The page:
But suppose that luxury were separated from fashion, with its constant desire for change and built-in obsolescence? Then the essence of the luxurious would be a private joy in something that was crafted to last.
The sari is a fine example of the enduring power of a piece of cloth . . . at its most tranquil and beautiful, the sari is an object of desire that is nurtured and passed on to the next generation. It has an image that any luxury company would long for.
The spirit of the sari is not the only thing that India has to offer high fashion. How can powerful brands teach anything to a country that understands the luxuriant greenery of a Mogul garden or the delicate craft that goes into a hand-loomed shawl?
Two different strands are converging in fashion: a yearning for lasting value and an urge to know more about the way that fabrics are sourced and clothes are made. This is the sea change in a fashion world where the fate of the planet is becoming more of an issue than the latest foibles of celebrities.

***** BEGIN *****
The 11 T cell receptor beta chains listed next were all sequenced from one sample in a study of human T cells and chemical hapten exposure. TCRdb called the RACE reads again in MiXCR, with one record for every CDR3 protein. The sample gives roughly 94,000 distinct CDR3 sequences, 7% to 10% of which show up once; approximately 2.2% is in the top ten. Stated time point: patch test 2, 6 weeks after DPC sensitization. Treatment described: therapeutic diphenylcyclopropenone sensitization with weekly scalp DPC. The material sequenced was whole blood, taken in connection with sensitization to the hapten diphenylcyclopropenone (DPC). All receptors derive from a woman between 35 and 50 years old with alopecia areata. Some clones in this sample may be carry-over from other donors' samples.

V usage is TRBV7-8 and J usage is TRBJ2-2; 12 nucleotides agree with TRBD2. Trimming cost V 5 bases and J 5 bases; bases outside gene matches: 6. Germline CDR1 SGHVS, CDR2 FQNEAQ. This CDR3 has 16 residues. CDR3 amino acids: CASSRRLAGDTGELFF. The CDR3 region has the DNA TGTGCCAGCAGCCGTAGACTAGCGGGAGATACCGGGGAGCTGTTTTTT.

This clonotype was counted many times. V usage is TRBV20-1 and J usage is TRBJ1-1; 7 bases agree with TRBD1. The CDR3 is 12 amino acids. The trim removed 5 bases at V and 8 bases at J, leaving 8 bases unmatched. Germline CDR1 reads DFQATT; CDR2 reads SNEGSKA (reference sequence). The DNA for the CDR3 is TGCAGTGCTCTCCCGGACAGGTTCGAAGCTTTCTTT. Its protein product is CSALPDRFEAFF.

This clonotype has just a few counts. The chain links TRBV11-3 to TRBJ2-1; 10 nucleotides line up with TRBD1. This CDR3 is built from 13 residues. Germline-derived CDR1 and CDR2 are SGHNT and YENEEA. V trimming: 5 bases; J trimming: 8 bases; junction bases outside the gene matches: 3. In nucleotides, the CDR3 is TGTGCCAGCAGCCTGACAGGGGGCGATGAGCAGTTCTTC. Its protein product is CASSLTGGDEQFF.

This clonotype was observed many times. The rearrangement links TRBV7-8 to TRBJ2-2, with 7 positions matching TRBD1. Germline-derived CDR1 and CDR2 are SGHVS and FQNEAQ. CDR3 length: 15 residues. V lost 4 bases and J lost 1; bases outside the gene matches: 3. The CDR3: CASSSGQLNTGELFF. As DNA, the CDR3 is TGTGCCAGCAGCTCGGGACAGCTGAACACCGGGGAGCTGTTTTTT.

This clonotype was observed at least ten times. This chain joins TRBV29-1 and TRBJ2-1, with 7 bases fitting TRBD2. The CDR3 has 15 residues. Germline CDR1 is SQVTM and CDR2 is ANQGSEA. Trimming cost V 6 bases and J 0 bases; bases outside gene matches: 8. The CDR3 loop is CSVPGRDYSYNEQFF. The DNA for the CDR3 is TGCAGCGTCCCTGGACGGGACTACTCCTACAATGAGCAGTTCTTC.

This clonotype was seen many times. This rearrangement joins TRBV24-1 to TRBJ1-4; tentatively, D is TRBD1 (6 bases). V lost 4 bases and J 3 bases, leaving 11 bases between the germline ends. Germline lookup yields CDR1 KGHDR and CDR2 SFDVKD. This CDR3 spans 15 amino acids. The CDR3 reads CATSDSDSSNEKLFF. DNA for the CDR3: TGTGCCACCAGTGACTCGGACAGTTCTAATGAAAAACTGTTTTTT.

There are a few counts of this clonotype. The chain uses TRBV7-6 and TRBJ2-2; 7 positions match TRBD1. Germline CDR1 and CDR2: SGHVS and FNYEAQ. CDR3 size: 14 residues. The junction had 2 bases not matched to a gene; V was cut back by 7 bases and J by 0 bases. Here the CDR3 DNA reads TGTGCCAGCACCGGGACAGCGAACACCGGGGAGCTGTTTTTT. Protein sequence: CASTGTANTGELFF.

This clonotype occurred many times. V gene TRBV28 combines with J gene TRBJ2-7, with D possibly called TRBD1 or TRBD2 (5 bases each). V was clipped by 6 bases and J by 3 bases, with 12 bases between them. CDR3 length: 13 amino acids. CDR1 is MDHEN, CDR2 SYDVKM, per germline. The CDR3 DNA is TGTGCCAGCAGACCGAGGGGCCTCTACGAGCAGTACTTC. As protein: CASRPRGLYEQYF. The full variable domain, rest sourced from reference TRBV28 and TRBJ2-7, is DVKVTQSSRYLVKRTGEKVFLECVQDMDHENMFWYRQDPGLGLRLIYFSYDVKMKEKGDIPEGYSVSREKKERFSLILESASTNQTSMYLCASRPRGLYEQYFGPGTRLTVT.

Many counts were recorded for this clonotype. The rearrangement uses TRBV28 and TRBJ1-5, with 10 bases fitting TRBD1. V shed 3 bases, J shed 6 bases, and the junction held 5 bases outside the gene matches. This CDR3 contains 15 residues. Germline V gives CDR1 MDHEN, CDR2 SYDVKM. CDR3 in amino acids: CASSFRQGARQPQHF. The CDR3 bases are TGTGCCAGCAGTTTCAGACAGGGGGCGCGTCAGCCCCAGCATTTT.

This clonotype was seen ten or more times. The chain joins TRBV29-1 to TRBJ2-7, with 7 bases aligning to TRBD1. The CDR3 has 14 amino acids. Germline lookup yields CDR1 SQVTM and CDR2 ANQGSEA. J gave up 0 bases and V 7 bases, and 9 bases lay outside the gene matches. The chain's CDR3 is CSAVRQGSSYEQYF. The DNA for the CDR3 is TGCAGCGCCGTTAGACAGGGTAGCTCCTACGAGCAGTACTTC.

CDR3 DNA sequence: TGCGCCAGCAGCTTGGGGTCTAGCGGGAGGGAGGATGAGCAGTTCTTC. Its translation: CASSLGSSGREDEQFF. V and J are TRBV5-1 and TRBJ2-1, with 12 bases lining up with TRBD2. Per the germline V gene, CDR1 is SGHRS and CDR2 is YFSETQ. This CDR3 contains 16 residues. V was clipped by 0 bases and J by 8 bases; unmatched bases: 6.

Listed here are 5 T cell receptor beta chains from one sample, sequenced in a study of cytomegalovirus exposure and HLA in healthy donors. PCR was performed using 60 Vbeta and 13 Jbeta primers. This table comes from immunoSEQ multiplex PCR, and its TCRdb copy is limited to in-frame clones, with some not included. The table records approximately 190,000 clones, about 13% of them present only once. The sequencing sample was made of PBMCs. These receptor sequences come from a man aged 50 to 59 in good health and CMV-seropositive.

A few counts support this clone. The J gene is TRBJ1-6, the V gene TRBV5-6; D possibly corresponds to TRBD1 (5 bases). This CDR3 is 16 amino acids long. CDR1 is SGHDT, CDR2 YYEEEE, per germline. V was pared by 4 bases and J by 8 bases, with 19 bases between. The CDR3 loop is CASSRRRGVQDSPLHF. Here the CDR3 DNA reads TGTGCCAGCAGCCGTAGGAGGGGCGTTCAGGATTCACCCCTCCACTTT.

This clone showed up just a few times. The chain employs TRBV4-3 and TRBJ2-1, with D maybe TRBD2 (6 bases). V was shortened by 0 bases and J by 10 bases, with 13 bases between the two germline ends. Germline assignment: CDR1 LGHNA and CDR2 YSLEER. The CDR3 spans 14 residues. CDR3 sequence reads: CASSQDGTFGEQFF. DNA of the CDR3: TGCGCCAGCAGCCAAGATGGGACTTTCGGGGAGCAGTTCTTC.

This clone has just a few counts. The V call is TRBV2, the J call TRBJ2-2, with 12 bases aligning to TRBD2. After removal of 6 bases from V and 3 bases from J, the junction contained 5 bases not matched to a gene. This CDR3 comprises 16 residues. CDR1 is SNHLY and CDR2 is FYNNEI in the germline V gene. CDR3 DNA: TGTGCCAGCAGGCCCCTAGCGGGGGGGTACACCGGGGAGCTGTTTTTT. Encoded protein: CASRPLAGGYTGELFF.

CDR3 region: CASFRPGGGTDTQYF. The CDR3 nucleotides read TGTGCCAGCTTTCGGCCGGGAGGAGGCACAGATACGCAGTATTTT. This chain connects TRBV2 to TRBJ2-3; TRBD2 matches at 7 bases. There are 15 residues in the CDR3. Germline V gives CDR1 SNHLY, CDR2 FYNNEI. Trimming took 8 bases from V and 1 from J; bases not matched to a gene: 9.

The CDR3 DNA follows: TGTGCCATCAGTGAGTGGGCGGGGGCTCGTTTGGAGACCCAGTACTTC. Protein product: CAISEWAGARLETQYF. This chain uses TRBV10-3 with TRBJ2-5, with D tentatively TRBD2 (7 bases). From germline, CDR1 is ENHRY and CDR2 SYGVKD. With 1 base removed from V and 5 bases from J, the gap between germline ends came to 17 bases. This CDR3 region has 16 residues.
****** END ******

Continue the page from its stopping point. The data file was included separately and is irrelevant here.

You don't have to subscribe to a lot of hyper "eco-chic" marketing to understand this. I think this sensibility bodes well for every artist and designer working with cloth, whether in the context of fashion or art or just making beautiful and interesting things.